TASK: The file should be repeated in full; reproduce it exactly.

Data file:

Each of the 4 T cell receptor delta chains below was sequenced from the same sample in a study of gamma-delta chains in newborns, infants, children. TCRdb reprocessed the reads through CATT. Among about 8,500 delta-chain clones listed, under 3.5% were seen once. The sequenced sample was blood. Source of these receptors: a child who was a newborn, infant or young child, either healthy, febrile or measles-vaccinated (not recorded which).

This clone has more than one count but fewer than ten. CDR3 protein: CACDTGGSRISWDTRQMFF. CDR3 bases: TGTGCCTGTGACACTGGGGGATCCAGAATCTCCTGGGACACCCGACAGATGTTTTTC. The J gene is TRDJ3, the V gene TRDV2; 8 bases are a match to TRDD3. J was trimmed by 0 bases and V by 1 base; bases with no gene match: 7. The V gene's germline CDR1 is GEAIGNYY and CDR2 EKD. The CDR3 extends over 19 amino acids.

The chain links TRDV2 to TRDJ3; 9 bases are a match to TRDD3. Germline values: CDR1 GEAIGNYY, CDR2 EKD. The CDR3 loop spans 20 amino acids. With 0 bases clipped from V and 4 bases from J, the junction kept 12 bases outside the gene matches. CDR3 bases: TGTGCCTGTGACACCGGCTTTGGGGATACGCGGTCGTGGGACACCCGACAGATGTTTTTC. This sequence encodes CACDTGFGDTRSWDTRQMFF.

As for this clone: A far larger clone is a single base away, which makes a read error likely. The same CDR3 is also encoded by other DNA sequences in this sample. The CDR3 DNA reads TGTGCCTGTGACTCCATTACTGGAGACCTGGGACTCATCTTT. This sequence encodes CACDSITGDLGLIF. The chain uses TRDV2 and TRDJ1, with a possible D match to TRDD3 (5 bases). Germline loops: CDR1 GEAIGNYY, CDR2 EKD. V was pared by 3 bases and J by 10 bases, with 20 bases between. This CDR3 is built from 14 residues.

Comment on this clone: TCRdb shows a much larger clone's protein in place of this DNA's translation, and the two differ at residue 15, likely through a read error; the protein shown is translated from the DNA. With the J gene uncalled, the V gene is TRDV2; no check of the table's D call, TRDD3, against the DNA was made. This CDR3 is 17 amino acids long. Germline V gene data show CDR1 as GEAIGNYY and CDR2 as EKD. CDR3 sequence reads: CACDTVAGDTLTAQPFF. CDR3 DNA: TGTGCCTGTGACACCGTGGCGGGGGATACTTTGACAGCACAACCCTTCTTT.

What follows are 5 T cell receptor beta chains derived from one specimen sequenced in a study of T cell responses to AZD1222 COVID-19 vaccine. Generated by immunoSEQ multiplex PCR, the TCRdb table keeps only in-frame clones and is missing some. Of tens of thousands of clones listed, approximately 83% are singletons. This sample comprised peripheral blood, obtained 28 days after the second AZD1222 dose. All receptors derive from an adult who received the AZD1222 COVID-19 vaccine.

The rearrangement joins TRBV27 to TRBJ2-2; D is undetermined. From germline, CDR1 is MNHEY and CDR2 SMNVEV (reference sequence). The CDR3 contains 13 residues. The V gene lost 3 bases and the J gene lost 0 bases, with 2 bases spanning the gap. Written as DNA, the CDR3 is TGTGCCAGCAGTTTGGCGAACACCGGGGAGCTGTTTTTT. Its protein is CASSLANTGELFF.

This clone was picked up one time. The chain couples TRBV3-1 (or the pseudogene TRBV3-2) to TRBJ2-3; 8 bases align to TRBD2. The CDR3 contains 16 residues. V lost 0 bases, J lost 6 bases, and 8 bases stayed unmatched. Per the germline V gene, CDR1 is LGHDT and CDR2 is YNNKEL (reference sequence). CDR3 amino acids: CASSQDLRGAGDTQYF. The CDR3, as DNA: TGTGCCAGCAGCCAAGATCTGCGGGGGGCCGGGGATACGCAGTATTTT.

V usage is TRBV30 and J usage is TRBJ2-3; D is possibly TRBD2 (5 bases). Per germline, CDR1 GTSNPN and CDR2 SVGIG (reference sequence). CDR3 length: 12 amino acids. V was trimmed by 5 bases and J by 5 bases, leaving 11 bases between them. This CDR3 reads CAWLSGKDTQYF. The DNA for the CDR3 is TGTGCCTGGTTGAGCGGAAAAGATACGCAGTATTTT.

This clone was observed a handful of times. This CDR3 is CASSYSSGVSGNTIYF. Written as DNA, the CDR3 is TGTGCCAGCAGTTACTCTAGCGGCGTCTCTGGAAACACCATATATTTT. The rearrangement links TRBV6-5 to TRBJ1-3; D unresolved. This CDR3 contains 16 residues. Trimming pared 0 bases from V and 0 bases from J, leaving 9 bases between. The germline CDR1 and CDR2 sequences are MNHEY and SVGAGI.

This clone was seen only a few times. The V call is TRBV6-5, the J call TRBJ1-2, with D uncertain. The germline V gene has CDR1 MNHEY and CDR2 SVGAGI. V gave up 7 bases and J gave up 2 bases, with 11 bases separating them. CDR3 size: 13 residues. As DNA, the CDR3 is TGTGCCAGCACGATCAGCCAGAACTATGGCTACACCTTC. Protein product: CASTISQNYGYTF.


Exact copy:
Each of the 4 T cell receptor delta chains below was sequenced from the same sample in a study of gamma-delta chains in newborns, infants, children. TCRdb reprocessed the reads through CATT. Among about 8,500 delta-chain clones listed, under 3.5% were seen once. The sequenced sample was blood. Source of these receptors: a child who was a newborn, infant or young child, either healthy, febrile or measles-vaccinated (not recorded which).

This clone has more than one count but fewer than ten. CDR3 protein: CACDTGGSRISWDTRQMFF. CDR3 bases: TGTGCCTGTGACACTGGGGGATCCAGAATCTCCTGGGACACCCGACAGATGTTTTTC. The J gene is TRDJ3, the V gene TRDV2; 8 bases are a match to TRDD3. J was trimmed by 0 bases and V by 1 base; bases with no gene match: 7. The V gene's germline CDR1 is GEAIGNYY and CDR2 EKD. The CDR3 extends over 19 amino acids.

The chain links TRDV2 to TRDJ3; 9 bases are a match to TRDD3. Germline values: CDR1 GEAIGNYY, CDR2 EKD. The CDR3 loop spans 20 amino acids. With 0 bases clipped from V and 4 bases from J, the junction kept 12 bases outside the gene matches. CDR3 bases: TGTGCCTGTGACACCGGCTTTGGGGATACGCGGTCGTGGGACACCCGACAGATGTTTTTC. This sequence encodes CACDTGFGDTRSWDTRQMFF.

As for this clone: A far larger clone is a single base away, which makes a read error likely. The same CDR3 is also encoded by other DNA sequences in this sample. The CDR3 DNA reads TGTGCCTGTGACTCCATTACTGGAGACCTGGGACTCATCTTT. This sequence encodes CACDSITGDLGLIF. The chain uses TRDV2 and TRDJ1, with a possible D match to TRDD3 (5 bases). Germline loops: CDR1 GEAIGNYY, CDR2 EKD. V was pared by 3 bases and J by 10 bases, with 20 bases between. This CDR3 is built from 14 residues.

Comment on this clone: TCRdb shows a much larger clone's protein in place of this DNA's translation, and the two differ at residue 15, likely through a read error; the protein shown is translated from the DNA. With the J gene uncalled, the V gene is TRDV2; no check of the table's D call, TRDD3, against the DNA was made. This CDR3 is 17 amino acids long. Germline V gene data show CDR1 as GEAIGNYY and CDR2 as EKD. CDR3 sequence reads: CACDTVAGDTLTAQPFF. CDR3 DNA: TGTGCCTGTGACACCGTGGCGGGGGATACTTTGACAGCACAACCCTTCTTT.

What follows are 5 T cell receptor beta chains derived from one specimen sequenced in a study of T cell responses to AZD1222 COVID-19 vaccine. Generated by immunoSEQ multiplex PCR, the TCRdb table keeps only in-frame clones and is missing some. Of tens of thousands of clones listed, approximately 83% are singletons. This sample comprised peripheral blood, obtained 28 days after the second AZD1222 dose. All receptors derive from an adult who received the AZD1222 COVID-19 vaccine.

The rearrangement joins TRBV27 to TRBJ2-2; D is undetermined. From germline, CDR1 is MNHEY and CDR2 SMNVEV (reference sequence). The CDR3 contains 13 residues. The V gene lost 3 bases and the J gene lost 0 bases, with 2 bases spanning the gap. Written as DNA, the CDR3 is TGTGCCAGCAGTTTGGCGAACACCGGGGAGCTGTTTTTT. Its protein is CASSLANTGELFF.

This clone was picked up one time. The chain couples TRBV3-1 (or the pseudogene TRBV3-2) to TRBJ2-3; 8 bases align to TRBD2. The CDR3 contains 16 residues. V lost 0 bases, J lost 6 bases, and 8 bases stayed unmatched. Per the germline V gene, CDR1 is LGHDT and CDR2 is YNNKEL (reference sequence). CDR3 amino acids: CASSQDLRGAGDTQYF. The CDR3, as DNA: TGTGCCAGCAGCCAAGATCTGCGGGGGGCCGGGGATACGCAGTATTTT.

V usage is TRBV30 and J usage is TRBJ2-3; D is possibly TRBD2 (5 bases). Per germline, CDR1 GTSNPN and CDR2 SVGIG (reference sequence). CDR3 length: 12 amino acids. V was trimmed by 5 bases and J by 5 bases, leaving 11 bases between them. This CDR3 reads CAWLSGKDTQYF. The DNA for the CDR3 is TGTGCCTGGTTGAGCGGAAAAGATACGCAGTATTTT.

This clone was observed a handful of times. This CDR3 is CASSYSSGVSGNTIYF. Written as DNA, the CDR3 is TGTGCCAGCAGTTACTCTAGCGGCGTCTCTGGAAACACCATATATTTT. The rearrangement links TRBV6-5 to TRBJ1-3; D unresolved. This CDR3 contains 16 residues. Trimming pared 0 bases from V and 0 bases from J, leaving 9 bases between. The germline CDR1 and CDR2 sequences are MNHEY and SVGAGI.

This clone was seen only a few times. The V call is TRBV6-5, the J call TRBJ1-2, with D uncertain. The germline V gene has CDR1 MNHEY and CDR2 SVGAGI. V gave up 7 bases and J gave up 2 bases, with 11 bases separating them. CDR3 size: 13 residues. As DNA, the CDR3 is TGTGCCAGCACGATCAGCCAGAACTATGGCTACACCTTC. Protein product: CASTISQNYGYTF.